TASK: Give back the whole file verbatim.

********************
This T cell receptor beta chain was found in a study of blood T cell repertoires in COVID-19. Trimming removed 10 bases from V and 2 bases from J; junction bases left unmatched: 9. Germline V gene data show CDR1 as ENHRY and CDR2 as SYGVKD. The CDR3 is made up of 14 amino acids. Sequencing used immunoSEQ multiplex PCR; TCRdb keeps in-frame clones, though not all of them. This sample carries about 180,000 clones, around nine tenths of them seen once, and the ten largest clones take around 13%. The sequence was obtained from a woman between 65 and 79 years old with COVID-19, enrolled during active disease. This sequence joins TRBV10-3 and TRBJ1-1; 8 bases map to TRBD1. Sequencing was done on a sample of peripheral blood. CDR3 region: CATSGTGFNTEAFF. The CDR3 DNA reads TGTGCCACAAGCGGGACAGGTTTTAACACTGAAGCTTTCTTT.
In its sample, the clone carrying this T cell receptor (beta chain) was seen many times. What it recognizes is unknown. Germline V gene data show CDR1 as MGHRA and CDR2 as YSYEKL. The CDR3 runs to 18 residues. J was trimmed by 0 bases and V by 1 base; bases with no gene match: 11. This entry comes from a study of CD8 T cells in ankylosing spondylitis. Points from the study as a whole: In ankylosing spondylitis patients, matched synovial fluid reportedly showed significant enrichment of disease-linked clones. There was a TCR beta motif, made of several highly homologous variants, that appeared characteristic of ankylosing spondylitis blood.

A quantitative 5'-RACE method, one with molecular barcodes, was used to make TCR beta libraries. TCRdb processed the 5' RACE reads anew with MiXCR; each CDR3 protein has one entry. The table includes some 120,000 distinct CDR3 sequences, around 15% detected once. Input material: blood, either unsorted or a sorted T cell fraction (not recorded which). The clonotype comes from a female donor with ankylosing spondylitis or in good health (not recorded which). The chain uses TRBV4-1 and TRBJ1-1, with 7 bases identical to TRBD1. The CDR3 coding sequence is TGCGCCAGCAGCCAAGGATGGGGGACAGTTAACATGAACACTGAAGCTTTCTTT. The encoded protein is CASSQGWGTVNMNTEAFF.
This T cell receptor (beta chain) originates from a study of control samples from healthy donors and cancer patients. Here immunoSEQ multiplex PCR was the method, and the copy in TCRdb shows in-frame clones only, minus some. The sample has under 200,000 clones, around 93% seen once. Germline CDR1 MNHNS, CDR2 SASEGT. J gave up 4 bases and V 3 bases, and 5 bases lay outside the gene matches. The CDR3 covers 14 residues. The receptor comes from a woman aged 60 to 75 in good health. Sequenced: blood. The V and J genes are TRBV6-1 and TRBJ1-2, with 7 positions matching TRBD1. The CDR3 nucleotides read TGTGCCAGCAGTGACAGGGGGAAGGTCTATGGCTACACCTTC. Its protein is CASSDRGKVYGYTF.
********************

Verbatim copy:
This T cell receptor beta chain was found in a study of blood T cell repertoires in COVID-19. Trimming removed 10 bases from V and 2 bases from J; junction bases left unmatched: 9. Germline V gene data show CDR1 as ENHRY and CDR2 as SYGVKD. The CDR3 is made up of 14 amino acids. Sequencing used immunoSEQ multiplex PCR; TCRdb keeps in-frame clones, though not all of them. This sample carries about 180,000 clones, around nine tenths of them seen once, and the ten largest clones take around 13%. The sequence was obtained from a woman between 65 and 79 years old with COVID-19, enrolled during active disease. This sequence joins TRBV10-3 and TRBJ1-1; 8 bases map to TRBD1. Sequencing was done on a sample of peripheral blood. CDR3 region: CATSGTGFNTEAFF. The CDR3 DNA reads TGTGCCACAAGCGGGACAGGTTTTAACACTGAAGCTTTCTTT.
In its sample, the clone carrying this T cell receptor (beta chain) was seen many times. What it recognizes is unknown. Germline V gene data show CDR1 as MGHRA and CDR2 as YSYEKL. The CDR3 runs to 18 residues. J was trimmed by 0 bases and V by 1 base; bases with no gene match: 11. This entry comes from a study of CD8 T cells in ankylosing spondylitis. Points from the study as a whole: In ankylosing spondylitis patients, matched synovial fluid reportedly showed significant enrichment of disease-linked clones. There was a TCR beta motif, made of several highly homologous variants, that appeared characteristic of ankylosing spondylitis blood.

A quantitative 5'-RACE method, one with molecular barcodes, was used to make TCR beta libraries. TCRdb processed the 5' RACE reads anew with MiXCR; each CDR3 protein has one entry. The table includes some 120,000 distinct CDR3 sequences, around 15% detected once. Input material: blood, either unsorted or a sorted T cell fraction (not recorded which). The clonotype comes from a female donor with ankylosing spondylitis or in good health (not recorded which). The chain uses TRBV4-1 and TRBJ1-1, with 7 bases identical to TRBD1. The CDR3 coding sequence is TGCGCCAGCAGCCAAGGATGGGGGACAGTTAACATGAACACTGAAGCTTTCTTT. The encoded protein is CASSQGWGTVNMNTEAFF.
This T cell receptor (beta chain) originates from a study of control samples from healthy donors and cancer patients. Here immunoSEQ multiplex PCR was the method, and the copy in TCRdb shows in-frame clones only, minus some. The sample has under 200,000 clones, around 93% seen once. Germline CDR1 MNHNS, CDR2 SASEGT. J gave up 4 bases and V 3 bases, and 5 bases lay outside the gene matches. The CDR3 covers 14 residues. The receptor comes from a woman aged 60 to 75 in good health. Sequenced: blood. The V and J genes are TRBV6-1 and TRBJ1-2, with 7 positions matching TRBD1. The CDR3 nucleotides read TGTGCCAGCAGTGACAGGGGGAAGGTCTATGGCTACACCTTC. Its protein is CASSDRGKVYGYTF.